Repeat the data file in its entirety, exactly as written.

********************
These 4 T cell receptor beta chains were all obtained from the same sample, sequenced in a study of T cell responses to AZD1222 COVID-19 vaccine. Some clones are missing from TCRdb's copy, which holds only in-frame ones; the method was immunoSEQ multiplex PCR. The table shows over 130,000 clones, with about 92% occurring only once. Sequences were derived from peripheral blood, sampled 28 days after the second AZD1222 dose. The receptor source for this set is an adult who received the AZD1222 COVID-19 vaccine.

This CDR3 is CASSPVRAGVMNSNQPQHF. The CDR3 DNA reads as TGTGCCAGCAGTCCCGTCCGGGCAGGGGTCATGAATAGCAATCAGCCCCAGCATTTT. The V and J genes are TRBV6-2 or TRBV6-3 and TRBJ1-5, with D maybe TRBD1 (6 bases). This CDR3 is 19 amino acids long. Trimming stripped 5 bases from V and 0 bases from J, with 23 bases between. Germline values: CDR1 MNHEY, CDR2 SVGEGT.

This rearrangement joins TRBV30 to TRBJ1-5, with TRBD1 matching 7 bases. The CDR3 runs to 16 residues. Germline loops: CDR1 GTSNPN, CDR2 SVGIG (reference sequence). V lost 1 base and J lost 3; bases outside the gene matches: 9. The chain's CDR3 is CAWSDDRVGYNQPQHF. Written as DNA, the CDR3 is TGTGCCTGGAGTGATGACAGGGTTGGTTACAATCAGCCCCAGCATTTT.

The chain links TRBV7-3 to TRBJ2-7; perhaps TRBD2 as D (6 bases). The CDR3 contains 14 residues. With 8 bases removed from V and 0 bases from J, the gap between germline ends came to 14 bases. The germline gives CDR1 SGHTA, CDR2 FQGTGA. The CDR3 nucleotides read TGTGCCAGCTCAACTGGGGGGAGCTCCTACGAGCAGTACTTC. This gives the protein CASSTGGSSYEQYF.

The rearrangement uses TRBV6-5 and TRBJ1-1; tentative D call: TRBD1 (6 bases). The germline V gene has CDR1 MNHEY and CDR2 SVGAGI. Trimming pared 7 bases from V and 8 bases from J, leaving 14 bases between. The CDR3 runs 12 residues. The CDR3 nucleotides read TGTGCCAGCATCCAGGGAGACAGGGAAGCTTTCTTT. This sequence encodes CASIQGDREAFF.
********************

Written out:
These 4 T cell receptor beta chains were all obtained from the same sample, sequenced in a study of T cell responses to AZD1222 COVID-19 vaccine. Some clones are missing from TCRdb's copy, which holds only in-frame ones; the method was immunoSEQ multiplex PCR. The table shows over 130,000 clones, with about 92% occurring only once. Sequences were derived from peripheral blood, sampled 28 days after the second AZD1222 dose. The receptor source for this set is an adult who received the AZD1222 COVID-19 vaccine.

This CDR3 is CASSPVRAGVMNSNQPQHF. The CDR3 DNA reads as TGTGCCAGCAGTCCCGTCCGGGCAGGGGTCATGAATAGCAATCAGCCCCAGCATTTT. The V and J genes are TRBV6-2 or TRBV6-3 and TRBJ1-5, with D maybe TRBD1 (6 bases). This CDR3 is 19 amino acids long. Trimming stripped 5 bases from V and 0 bases from J, with 23 bases between. Germline values: CDR1 MNHEY, CDR2 SVGEGT.

This rearrangement joins TRBV30 to TRBJ1-5, with TRBD1 matching 7 bases. The CDR3 runs to 16 residues. Germline loops: CDR1 GTSNPN, CDR2 SVGIG (reference sequence). V lost 1 base and J lost 3; bases outside the gene matches: 9. The chain's CDR3 is CAWSDDRVGYNQPQHF. Written as DNA, the CDR3 is TGTGCCTGGAGTGATGACAGGGTTGGTTACAATCAGCCCCAGCATTTT.

The chain links TRBV7-3 to TRBJ2-7; perhaps TRBD2 as D (6 bases). The CDR3 contains 14 residues. With 8 bases removed from V and 0 bases from J, the gap between germline ends came to 14 bases. The germline gives CDR1 SGHTA, CDR2 FQGTGA. The CDR3 nucleotides read TGTGCCAGCTCAACTGGGGGGAGCTCCTACGAGCAGTACTTC. This gives the protein CASSTGGSSYEQYF.

The rearrangement uses TRBV6-5 and TRBJ1-1; tentative D call: TRBD1 (6 bases). The germline V gene has CDR1 MNHEY and CDR2 SVGAGI. Trimming pared 7 bases from V and 8 bases from J, leaving 14 bases between. The CDR3 runs 12 residues. The CDR3 nucleotides read TGTGCCAGCATCCAGGGAGACAGGGAAGCTTTCTTT. This sequence encodes CASIQGDREAFF.